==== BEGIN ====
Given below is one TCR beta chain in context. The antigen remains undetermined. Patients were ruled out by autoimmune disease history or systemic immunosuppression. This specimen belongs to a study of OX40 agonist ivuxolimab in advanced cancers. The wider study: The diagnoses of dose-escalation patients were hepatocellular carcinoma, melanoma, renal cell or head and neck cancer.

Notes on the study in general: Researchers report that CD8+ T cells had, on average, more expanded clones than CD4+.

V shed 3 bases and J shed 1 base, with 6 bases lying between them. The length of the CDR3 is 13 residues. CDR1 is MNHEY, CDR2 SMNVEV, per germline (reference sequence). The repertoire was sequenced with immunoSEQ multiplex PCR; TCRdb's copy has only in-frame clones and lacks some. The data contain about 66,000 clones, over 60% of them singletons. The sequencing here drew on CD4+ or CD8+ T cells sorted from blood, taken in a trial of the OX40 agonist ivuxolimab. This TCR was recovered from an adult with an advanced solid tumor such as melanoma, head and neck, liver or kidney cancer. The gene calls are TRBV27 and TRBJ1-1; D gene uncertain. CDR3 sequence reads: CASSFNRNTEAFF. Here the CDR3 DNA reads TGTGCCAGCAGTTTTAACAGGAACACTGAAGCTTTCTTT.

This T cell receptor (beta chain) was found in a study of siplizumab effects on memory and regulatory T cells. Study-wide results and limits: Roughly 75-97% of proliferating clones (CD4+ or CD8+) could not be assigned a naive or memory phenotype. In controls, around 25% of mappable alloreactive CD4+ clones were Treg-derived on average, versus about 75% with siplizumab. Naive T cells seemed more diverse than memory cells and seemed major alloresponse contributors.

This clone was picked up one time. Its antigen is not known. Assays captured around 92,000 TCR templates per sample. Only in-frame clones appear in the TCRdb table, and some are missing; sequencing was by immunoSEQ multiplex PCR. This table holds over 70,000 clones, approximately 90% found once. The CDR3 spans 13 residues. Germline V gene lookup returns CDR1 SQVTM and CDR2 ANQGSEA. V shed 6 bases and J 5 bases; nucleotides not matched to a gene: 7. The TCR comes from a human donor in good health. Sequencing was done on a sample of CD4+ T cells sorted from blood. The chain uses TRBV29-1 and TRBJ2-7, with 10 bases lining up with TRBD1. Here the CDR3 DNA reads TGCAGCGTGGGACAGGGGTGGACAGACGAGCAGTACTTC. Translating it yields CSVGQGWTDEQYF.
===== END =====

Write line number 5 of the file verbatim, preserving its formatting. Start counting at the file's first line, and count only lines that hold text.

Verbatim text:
This clone was picked up one time. Its antigen is not known. Assays captured around 92,000 TCR templates per sample. Only in-frame clones appear in the TCRdb table, and some are missing; sequencing was by immunoSEQ multiplex PCR. This table holds over 70,000 clones, approximately 90% found once. The CDR3 spans 13 residues. Germline V gene lookup returns CDR1 SQVTM and CDR2 ANQGSEA. V shed 6 bases and J 5 bases; nucleotides not matched to a gene: 7. The TCR comes from a human donor in good health. Sequencing was done on a sample of CD4+ T cells sorted from blood. The chain uses TRBV29-1 and TRBJ2-7, with 10 bases lining up with TRBD1. Here the CDR3 DNA reads TGCAGCGTGGGACAGGGGTGGACAGACGAGCAGTACTTC. Translating it yields CSVGQGWTDEQYF.